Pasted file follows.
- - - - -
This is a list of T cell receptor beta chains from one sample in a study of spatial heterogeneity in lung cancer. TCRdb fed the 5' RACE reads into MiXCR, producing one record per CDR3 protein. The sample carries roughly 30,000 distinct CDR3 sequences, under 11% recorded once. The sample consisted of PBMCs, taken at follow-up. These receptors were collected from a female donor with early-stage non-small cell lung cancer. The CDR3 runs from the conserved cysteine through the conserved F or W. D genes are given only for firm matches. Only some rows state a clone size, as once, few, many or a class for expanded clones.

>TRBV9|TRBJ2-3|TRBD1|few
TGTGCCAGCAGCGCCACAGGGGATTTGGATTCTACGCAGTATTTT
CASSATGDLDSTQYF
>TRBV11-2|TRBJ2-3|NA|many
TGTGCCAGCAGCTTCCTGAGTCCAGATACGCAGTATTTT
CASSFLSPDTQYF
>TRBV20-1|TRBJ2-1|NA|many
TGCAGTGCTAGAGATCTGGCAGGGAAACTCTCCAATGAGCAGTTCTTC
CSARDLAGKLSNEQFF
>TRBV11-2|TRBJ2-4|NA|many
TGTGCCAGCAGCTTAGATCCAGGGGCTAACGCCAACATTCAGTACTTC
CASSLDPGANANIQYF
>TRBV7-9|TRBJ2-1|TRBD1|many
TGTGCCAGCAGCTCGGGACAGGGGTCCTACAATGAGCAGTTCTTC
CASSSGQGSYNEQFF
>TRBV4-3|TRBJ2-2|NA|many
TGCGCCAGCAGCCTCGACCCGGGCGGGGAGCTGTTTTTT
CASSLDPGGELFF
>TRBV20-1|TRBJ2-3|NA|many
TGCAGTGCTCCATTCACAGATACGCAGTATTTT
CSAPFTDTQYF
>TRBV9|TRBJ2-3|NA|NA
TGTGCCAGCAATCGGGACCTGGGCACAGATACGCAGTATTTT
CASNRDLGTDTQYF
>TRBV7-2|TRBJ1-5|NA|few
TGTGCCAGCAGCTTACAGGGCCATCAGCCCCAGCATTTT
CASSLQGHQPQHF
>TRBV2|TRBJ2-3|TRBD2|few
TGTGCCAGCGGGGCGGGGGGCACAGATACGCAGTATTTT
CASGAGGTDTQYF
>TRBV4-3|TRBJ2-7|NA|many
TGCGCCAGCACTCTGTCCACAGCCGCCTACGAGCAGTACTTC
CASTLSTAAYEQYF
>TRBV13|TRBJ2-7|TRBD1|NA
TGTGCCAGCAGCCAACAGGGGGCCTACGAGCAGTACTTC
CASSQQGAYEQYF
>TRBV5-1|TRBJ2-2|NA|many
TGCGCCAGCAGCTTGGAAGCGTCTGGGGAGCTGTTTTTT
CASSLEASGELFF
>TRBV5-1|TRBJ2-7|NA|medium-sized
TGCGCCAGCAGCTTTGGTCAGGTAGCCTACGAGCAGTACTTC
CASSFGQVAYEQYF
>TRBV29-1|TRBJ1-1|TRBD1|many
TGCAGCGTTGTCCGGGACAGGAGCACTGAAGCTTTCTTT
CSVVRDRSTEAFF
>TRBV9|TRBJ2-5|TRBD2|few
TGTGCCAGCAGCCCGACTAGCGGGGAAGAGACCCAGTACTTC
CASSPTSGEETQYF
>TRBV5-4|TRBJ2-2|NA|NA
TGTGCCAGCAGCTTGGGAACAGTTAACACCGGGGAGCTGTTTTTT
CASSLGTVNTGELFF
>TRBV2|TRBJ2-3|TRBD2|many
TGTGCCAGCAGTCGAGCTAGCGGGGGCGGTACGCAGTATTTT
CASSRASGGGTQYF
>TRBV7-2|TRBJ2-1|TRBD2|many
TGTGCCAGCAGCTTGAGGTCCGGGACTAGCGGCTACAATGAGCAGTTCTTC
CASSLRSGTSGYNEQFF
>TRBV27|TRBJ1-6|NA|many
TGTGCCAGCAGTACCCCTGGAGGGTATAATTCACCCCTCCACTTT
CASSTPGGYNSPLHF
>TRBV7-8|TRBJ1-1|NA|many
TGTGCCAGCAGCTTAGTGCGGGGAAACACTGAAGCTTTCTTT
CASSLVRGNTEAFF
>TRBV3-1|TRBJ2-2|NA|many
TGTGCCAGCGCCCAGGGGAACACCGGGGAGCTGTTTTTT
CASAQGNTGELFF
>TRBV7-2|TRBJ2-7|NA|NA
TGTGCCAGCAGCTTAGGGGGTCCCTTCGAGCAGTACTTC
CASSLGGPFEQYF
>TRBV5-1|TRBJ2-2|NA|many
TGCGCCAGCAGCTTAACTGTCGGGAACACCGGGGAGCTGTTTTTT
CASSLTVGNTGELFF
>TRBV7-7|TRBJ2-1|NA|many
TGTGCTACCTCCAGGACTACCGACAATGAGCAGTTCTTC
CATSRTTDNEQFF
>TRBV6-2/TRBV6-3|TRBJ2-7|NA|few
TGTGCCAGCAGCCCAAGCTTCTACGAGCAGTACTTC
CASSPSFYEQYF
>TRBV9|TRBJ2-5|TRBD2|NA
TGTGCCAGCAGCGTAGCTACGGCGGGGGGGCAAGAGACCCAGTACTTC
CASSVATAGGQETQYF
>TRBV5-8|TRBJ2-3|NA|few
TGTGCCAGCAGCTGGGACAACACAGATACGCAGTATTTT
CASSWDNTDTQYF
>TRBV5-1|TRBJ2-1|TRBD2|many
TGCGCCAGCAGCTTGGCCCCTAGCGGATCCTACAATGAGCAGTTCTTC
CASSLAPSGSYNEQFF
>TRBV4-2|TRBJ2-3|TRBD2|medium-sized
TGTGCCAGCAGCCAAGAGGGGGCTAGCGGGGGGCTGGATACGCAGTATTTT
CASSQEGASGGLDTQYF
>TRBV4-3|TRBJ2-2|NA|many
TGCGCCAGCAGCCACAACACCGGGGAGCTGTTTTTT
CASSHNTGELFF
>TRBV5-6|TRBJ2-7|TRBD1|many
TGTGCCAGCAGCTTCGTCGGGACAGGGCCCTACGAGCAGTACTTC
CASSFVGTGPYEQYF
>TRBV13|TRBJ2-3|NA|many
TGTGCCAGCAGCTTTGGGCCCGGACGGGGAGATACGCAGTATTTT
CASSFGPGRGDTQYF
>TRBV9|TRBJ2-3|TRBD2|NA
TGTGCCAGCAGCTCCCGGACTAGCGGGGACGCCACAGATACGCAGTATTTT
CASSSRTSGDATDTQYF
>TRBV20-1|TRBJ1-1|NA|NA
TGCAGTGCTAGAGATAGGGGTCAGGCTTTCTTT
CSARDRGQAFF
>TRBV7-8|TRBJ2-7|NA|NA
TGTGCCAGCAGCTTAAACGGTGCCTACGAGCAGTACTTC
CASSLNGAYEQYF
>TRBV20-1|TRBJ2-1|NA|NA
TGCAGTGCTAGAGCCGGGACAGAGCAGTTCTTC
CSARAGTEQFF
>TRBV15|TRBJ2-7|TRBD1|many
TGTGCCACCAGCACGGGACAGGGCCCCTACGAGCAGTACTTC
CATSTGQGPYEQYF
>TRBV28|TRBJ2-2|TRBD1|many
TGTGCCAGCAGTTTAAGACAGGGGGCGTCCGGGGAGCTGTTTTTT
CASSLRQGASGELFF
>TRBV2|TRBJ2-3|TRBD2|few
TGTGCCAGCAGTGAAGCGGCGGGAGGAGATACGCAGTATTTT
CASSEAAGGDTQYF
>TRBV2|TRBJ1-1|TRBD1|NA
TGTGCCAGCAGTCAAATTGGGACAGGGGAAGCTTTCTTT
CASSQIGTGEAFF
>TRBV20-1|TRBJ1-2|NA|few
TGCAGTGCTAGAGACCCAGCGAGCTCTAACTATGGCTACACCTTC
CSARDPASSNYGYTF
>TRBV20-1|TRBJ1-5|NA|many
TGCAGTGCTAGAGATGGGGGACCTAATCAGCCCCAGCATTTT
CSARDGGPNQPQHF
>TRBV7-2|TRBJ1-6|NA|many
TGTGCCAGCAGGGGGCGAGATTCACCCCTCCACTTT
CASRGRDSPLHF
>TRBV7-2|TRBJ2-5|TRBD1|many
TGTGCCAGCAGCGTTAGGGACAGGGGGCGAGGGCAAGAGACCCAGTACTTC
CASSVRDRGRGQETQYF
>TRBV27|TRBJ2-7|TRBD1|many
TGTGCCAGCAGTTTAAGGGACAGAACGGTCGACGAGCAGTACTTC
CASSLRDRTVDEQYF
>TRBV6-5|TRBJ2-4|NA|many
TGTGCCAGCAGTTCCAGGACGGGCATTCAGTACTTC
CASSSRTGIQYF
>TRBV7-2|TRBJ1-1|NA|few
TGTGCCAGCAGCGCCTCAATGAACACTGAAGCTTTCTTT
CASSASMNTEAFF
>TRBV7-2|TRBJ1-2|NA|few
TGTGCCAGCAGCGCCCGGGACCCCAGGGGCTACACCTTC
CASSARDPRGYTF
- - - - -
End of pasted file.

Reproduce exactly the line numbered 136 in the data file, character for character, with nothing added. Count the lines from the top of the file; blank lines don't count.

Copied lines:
CASSVRDRGRGQETQYF